On-demand, self-administered fast-dissolving insert for prevention of HIV, HSV, and HPV infections
Microbicides are a potential discreet prevention method for empowering millions of women worldwide to protect themselves against incurable sexually transmitted infections (STIs) including HIV, herpes simplex virus (HSV), and human papillomavirus (HPV). For nearly three decades, much work on microbicide delivery systems has focused on sustained-release dosage forms. However, an urgent and unmet need remains for many women who have infrequent sex and concerns about the side effects and health risks of long-term products.
To overcome the disadvantages of current self-administered microbicide delivery systems, including gel leakage and insoluble particulates, we adapted a technology previously developed in our laboratory for creating fast-dissolving inserts (FDIs) for vaginal or rectal use. This technology produces fast-dissolving tablets or FDIs by freeze-drying aqueous solutions of drug with stabilizing excipients directly in blister packaging. To test the feasibility of our FDI technology for administering microbicides vaginally, we chose two potent antiviral agents: griffithsin (GRFT) and carrageenan (CG). GRFT is an algae-extracted protein with an excellent safety profile and potent activity against STIs including HIV, while CG is a polysaccharide derived from red seaweeds that has also demonstrated safety and activity against HPV. The combination of GRFT with CG has reportedly demonstrated synergy against HSV infections. Combining these two potent antiviral agents in a self-administered FDI creates an attractive multipurpose prevention option against STIs.
Using the freeze-drying-in-blister process, we have successfully developed an FDI containing GRFT and CG that disintegrates in less than 60 seconds in simulated vaginal fluid with desirable post-disintegration characteristics and maintains thermostability during storage. FDIs for human applications are about 9 mm by 17 mm, with a smooth surface and rounded edges for comfortable insertion, and can fit the reported range of vaginal cavities, from widths of 2.1 to 6.5 cm and posterior lengths from 8 to 15 cm.
Using fiber-optic imaging, we showed FDIs disintegrated completely in the presence of minimal fluid in the vaginal region of macaques and formed a gel without any insoluble particulates present. Preclinical efficacy, pharmacokinetic, and safety studies of GRFT-CG FDIs demonstrated significant protection against simian-human immunodeficiency virus (SHIV), HSV-2, and HPV (Derby et al., 2018). A vaginal FDI that could be administered at the time of sex and dissolves quickly in the vagina to release and maintain targeted levels of antiviral agents would provide a dosage form that is on demand and coitally dependent. The FDI combines the ease of insertion of a compact solid dosage form with rapid formation of a soft, viscous semi-solid gel with favorable mucoadhesive and spreading properties.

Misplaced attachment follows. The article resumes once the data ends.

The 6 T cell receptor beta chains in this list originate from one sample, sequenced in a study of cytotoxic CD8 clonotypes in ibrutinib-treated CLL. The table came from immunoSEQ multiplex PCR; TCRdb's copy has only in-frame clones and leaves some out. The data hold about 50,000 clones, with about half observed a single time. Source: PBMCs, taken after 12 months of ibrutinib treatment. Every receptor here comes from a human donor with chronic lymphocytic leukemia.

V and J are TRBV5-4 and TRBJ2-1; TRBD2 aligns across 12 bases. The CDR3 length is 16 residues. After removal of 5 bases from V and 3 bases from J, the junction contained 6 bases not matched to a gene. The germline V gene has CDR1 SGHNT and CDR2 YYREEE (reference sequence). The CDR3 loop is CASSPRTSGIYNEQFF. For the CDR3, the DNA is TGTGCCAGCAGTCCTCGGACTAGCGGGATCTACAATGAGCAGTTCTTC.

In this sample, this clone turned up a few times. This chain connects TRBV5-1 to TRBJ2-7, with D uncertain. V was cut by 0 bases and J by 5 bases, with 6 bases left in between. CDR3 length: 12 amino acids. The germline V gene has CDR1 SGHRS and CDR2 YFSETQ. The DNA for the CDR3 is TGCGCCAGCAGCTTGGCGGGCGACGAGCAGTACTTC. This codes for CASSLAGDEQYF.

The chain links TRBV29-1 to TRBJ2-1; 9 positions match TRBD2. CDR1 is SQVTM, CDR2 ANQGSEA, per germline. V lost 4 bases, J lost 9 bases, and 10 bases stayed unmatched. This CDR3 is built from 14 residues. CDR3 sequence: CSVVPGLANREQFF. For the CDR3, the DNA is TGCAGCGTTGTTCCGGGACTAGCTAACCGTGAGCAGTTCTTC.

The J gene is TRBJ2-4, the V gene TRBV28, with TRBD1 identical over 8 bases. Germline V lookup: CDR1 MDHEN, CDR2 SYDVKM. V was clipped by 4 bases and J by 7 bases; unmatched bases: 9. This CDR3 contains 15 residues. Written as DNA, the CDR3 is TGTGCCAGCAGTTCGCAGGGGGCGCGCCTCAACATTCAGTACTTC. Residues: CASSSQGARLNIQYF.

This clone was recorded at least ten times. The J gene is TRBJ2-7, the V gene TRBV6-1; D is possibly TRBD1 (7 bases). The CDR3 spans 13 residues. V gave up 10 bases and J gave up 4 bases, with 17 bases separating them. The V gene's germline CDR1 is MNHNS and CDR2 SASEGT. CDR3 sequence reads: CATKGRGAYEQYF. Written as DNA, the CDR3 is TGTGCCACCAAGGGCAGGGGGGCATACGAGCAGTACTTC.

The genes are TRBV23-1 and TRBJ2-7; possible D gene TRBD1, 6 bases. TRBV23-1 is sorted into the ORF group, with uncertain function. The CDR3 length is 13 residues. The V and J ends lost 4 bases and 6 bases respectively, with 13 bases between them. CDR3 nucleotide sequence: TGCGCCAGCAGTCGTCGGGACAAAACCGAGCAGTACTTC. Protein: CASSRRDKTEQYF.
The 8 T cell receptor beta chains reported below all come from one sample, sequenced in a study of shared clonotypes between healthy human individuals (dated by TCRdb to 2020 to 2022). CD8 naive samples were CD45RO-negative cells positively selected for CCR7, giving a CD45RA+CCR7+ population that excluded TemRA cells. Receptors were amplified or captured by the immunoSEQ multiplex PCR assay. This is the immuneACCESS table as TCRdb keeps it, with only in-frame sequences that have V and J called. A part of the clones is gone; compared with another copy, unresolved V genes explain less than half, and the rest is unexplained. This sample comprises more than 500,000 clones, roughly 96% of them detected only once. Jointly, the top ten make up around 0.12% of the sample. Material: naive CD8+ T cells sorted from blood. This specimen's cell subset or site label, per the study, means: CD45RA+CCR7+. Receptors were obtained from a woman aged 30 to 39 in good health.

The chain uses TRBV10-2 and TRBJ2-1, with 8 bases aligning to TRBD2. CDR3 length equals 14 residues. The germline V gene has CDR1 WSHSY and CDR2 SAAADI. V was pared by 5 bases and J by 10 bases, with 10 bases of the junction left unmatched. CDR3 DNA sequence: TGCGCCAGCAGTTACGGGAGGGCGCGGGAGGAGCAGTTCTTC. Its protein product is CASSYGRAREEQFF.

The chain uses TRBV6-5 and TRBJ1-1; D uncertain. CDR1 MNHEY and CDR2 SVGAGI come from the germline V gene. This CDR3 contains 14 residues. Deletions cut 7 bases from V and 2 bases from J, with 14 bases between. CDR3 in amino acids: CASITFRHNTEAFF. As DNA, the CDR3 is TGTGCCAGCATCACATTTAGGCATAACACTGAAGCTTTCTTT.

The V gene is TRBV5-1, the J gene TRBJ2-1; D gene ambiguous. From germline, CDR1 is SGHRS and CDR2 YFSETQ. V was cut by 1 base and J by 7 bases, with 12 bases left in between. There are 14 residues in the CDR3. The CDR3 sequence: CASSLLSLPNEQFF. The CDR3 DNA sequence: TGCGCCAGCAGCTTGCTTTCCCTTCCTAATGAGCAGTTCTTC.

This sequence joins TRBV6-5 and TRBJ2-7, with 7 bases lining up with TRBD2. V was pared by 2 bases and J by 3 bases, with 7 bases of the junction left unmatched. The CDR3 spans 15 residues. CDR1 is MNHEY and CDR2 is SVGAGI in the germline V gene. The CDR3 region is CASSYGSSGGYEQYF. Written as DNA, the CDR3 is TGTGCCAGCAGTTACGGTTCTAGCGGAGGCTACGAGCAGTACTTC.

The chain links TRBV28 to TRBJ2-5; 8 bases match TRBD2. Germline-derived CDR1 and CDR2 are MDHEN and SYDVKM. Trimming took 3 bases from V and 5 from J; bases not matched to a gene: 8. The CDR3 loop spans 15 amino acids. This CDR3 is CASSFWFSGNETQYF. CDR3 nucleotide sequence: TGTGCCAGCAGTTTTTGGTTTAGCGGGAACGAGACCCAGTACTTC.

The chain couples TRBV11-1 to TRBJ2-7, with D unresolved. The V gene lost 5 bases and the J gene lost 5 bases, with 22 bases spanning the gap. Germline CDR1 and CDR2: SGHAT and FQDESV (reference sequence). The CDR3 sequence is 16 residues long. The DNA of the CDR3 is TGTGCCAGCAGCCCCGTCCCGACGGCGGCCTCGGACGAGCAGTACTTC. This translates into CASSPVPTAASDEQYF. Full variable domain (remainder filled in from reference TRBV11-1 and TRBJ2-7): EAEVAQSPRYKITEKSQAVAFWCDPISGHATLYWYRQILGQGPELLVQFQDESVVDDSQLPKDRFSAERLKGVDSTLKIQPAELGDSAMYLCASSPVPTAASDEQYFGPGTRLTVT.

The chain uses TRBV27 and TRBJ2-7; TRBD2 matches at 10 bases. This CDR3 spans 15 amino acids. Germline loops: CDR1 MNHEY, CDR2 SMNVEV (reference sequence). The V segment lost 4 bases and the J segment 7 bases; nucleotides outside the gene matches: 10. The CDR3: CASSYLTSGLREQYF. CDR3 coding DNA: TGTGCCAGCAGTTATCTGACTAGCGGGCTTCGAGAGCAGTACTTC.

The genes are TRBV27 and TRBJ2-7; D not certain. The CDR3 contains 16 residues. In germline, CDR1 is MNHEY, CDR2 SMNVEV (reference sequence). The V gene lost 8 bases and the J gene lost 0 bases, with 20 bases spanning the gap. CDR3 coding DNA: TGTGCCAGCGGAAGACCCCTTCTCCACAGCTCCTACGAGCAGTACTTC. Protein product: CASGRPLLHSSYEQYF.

The lead microbicide candidate FDI formulation of GRFT-CG consisting of 1.5 wt% CG, sucrose, mannitol, and dextran 40 met the evaluation criteria for appearance, disintegration time, and drug stability. The sensitivity of GRFT to oxidation under mild conditions has presented regulatory challenges for its development as a microbicide. However, by formulating GRFT in a low moisture content FDI (~1%), we are able to suppress oxidation compared with the aqueous gel formulation and thereby generate a stable product. The FDIs are robust with good handling properties and maintain the stability of GRFT and CG under elevated temperature and humidity conditions for up to six months. These results are important for use and storage of FDIs in tropical conditions prevalent in many regions with high HIV and HPV incidence rates.
The results from our evaluation warrant further investigation of user acceptability, safety, pharmacokinetics and pharmacodynamics, and human clinical studies of the GRFT-CG FDI as a pre-coital, on-demand vaginal dosage form. A self-administered topical multipurpose microbicide FDI could extend coverage to the most vulnerable populations, improve adherence, and decrease global HIV and STI incidence.
Manjari Lal, Manshun Lai, Jaclyn Delarosa
Medical Devices and Health Technologies, PATH, Washington, USA
Development of a Vaginal Fast-Dissolving Insert Combining Griffithsin and Carrageenan for Potential Use Against Sexually Transmitted Infections.
Lal M, Lai M, Ugaonkar S, Wesenberg A, Kizima L, Rodriguez A, Levendosky K, Mizenina O, Fernández-Romero J, Zydowsky T
J Pharm Sci. 2018 Oct
Griffithsin carrageenan fast dissolving inserts prevent SHIV HSV-2 and HPV infections in vivo.
Derby N, Lal M, Aravantinou M, Kizima L, Barnable P, Rodriguez A, et al
Nat Commun. 2018 Sep 24